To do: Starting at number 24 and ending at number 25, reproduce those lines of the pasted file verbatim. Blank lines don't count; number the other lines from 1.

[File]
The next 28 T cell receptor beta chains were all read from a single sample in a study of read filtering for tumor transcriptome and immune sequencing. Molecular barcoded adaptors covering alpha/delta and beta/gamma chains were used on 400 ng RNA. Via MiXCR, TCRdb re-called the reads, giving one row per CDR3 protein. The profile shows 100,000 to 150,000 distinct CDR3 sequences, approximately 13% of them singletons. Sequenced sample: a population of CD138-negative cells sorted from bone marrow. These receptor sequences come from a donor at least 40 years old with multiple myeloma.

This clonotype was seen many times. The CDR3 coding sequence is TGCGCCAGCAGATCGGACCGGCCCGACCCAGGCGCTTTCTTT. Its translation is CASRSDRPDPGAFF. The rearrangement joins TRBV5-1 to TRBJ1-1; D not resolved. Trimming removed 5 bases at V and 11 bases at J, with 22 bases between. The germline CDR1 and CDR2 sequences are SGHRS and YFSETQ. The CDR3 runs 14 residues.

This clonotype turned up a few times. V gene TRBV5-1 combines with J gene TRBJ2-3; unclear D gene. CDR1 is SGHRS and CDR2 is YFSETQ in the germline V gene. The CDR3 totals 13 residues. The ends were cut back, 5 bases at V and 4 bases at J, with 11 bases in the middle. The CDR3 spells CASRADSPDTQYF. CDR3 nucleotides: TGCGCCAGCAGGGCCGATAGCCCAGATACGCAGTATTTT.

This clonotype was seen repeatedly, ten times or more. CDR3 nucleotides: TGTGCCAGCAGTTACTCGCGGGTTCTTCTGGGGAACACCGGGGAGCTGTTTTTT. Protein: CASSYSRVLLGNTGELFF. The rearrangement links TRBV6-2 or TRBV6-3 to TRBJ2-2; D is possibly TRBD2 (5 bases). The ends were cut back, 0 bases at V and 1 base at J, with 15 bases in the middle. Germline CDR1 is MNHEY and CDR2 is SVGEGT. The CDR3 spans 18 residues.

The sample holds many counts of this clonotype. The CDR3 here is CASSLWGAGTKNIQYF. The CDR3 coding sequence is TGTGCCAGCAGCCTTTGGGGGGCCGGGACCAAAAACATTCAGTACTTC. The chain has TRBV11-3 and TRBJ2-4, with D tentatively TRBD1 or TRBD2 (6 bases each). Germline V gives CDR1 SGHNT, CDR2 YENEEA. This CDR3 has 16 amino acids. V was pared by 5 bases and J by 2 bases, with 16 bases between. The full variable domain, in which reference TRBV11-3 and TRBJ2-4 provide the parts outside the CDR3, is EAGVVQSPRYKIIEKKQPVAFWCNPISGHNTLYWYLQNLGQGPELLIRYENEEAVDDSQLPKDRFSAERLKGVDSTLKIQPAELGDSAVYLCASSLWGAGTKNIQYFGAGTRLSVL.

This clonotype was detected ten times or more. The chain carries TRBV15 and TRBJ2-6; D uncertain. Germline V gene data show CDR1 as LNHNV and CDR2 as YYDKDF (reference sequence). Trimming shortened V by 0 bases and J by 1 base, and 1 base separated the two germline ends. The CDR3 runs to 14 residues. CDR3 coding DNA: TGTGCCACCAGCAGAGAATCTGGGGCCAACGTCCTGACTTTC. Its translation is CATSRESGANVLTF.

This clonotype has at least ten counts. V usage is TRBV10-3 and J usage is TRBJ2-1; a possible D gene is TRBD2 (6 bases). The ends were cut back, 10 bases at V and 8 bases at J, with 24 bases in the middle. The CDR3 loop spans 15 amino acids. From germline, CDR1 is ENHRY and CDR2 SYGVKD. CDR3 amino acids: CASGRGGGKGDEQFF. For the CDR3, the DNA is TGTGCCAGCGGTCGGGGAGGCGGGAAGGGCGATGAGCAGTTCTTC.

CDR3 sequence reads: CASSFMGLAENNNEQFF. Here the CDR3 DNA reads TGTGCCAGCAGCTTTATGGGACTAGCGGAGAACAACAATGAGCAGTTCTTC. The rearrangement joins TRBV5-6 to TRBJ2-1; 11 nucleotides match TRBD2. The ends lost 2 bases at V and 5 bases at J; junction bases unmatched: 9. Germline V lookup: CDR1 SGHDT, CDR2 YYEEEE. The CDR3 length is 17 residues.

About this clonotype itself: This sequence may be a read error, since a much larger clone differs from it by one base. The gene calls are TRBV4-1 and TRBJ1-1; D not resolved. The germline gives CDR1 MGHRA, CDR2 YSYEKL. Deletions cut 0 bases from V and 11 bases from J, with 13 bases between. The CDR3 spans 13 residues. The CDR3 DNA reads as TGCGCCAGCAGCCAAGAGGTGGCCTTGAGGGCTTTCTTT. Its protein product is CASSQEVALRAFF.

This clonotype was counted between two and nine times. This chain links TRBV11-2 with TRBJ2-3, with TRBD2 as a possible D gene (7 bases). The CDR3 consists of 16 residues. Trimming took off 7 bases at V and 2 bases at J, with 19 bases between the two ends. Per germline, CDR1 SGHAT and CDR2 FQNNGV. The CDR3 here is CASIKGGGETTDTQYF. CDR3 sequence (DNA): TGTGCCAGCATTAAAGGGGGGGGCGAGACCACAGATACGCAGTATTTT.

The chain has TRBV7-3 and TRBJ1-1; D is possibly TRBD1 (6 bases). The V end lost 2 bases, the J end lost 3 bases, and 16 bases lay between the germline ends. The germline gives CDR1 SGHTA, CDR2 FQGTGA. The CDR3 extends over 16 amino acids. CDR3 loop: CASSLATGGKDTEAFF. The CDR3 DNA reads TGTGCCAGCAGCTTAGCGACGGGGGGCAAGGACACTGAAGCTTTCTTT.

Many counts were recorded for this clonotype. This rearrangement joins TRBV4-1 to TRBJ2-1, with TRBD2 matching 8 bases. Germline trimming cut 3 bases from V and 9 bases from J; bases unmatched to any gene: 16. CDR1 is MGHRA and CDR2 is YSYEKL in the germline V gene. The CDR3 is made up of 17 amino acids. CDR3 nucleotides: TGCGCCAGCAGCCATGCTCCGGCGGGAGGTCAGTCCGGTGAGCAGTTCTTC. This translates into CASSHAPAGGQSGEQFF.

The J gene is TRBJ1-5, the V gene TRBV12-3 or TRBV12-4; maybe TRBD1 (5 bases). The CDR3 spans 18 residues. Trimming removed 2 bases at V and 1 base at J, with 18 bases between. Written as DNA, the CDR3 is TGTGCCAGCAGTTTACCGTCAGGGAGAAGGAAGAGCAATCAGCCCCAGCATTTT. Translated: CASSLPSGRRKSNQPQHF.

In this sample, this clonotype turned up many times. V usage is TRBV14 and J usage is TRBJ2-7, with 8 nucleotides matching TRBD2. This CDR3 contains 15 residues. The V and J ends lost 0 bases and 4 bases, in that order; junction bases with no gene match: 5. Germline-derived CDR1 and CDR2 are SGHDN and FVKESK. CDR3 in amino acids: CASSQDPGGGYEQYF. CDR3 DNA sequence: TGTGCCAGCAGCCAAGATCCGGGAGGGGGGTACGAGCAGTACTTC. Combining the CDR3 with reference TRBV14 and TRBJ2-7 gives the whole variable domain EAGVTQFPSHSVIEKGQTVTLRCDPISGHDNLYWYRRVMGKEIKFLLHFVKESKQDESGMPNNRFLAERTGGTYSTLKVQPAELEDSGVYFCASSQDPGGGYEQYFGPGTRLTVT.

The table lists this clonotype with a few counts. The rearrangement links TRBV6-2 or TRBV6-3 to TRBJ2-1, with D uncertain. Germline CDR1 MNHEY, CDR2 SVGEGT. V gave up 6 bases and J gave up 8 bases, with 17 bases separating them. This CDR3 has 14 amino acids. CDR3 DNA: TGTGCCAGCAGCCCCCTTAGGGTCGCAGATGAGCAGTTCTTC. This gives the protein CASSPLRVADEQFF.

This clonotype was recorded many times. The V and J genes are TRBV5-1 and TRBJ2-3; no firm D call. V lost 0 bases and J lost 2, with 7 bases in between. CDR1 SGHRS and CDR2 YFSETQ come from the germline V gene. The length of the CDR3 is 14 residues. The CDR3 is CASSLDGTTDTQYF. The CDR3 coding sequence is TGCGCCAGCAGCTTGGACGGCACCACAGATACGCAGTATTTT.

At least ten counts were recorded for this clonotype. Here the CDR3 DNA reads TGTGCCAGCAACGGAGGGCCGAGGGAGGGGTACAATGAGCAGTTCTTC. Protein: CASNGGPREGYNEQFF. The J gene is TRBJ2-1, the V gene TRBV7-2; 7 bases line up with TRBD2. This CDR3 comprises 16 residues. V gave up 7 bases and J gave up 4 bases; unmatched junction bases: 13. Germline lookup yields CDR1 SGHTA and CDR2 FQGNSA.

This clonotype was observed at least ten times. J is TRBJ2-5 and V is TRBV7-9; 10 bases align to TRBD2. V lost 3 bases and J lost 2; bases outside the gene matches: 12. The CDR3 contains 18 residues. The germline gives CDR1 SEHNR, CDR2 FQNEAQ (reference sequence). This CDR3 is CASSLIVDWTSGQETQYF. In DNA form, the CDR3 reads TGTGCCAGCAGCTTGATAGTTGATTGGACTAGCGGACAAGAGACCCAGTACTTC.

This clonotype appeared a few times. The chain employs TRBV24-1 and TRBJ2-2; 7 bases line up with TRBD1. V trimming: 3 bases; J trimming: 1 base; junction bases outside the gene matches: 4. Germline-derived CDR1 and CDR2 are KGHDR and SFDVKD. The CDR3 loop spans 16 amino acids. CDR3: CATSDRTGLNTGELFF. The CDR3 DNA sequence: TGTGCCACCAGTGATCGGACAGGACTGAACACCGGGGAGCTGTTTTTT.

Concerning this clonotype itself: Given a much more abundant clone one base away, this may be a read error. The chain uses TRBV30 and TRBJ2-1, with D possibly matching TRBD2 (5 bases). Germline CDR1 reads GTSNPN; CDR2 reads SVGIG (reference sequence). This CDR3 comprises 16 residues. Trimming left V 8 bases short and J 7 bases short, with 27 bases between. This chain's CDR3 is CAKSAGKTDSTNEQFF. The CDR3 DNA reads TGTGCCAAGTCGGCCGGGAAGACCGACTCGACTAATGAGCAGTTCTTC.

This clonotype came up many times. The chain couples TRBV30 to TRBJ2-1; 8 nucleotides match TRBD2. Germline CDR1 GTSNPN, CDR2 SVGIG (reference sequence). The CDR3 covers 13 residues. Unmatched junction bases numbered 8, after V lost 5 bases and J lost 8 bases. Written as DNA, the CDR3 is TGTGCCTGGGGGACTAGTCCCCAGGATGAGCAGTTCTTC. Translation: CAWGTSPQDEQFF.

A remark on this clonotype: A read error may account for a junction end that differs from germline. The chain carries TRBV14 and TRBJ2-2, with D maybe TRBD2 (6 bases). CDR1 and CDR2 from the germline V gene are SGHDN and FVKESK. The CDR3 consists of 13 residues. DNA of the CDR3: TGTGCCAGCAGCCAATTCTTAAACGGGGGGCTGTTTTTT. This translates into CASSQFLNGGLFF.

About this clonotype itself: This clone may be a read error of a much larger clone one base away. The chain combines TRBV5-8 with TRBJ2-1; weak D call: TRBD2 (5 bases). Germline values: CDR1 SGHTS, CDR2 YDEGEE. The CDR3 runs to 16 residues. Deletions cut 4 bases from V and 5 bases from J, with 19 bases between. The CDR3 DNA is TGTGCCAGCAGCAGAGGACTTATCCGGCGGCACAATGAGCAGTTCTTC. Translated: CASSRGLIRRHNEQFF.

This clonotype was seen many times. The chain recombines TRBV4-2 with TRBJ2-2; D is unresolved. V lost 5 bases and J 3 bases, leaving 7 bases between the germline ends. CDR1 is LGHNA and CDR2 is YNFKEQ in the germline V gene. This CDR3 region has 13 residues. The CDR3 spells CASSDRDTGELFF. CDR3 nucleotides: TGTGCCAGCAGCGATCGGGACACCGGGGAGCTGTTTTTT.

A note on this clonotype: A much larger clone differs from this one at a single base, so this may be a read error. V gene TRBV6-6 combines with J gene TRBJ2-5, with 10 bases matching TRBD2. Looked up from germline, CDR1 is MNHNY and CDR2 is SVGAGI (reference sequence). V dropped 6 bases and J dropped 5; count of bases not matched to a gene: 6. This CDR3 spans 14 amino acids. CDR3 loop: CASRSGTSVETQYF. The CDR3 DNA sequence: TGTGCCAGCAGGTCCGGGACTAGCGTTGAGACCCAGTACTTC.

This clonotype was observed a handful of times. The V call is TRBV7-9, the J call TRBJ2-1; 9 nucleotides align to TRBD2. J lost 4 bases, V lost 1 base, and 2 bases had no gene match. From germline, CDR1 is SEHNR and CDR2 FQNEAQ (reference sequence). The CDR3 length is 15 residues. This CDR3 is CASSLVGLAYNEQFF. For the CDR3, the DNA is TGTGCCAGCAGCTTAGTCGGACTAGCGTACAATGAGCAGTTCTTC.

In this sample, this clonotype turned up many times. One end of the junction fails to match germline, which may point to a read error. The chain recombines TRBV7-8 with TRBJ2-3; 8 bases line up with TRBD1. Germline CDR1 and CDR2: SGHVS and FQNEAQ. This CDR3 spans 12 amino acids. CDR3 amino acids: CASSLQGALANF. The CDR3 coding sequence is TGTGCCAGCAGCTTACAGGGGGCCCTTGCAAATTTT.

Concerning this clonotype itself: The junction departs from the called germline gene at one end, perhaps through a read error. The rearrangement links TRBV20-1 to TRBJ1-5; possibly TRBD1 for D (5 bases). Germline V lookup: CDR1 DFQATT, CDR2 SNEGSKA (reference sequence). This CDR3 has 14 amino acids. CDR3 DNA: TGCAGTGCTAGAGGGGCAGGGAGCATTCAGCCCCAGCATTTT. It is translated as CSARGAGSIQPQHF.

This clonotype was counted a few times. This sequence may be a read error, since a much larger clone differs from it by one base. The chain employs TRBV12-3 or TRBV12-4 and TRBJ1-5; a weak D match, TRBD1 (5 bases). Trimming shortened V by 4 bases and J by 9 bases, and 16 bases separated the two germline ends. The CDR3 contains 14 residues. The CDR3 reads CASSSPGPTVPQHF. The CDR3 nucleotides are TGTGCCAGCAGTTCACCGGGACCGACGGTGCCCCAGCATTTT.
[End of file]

This clonotype was seen many times. The chain recombines TRBV4-2 with TRBJ2-2; D is unresolved. V lost 5 bases and J 3 bases, leaving 7 bases between the germline ends. CDR1 is LGHNA and CDR2 is YNFKEQ in the germline V gene. This CDR3 region has 13 residues. The CDR3 spells CASSDRDTGELFF. CDR3 nucleotides: TGTGCCAGCAGCGATCGGGACACCGGGGAGCTGTTTTTT.

A note on this clonotype: A much larger clone differs from this one at a single base, so this may be a read error. V gene TRBV6-6 combines with J gene TRBJ2-5, with 10 bases matching TRBD2. Looked up from germline, CDR1 is MNHNY and CDR2 is SVGAGI (reference sequence). V dropped 6 bases and J dropped 5; count of bases not matched to a gene: 6. This CDR3 spans 14 amino acids. CDR3 loop: CASRSGTSVETQYF. The CDR3 DNA sequence: TGTGCCAGCAGGTCCGGGACTAGCGTTGAGACCCAGTACTTC.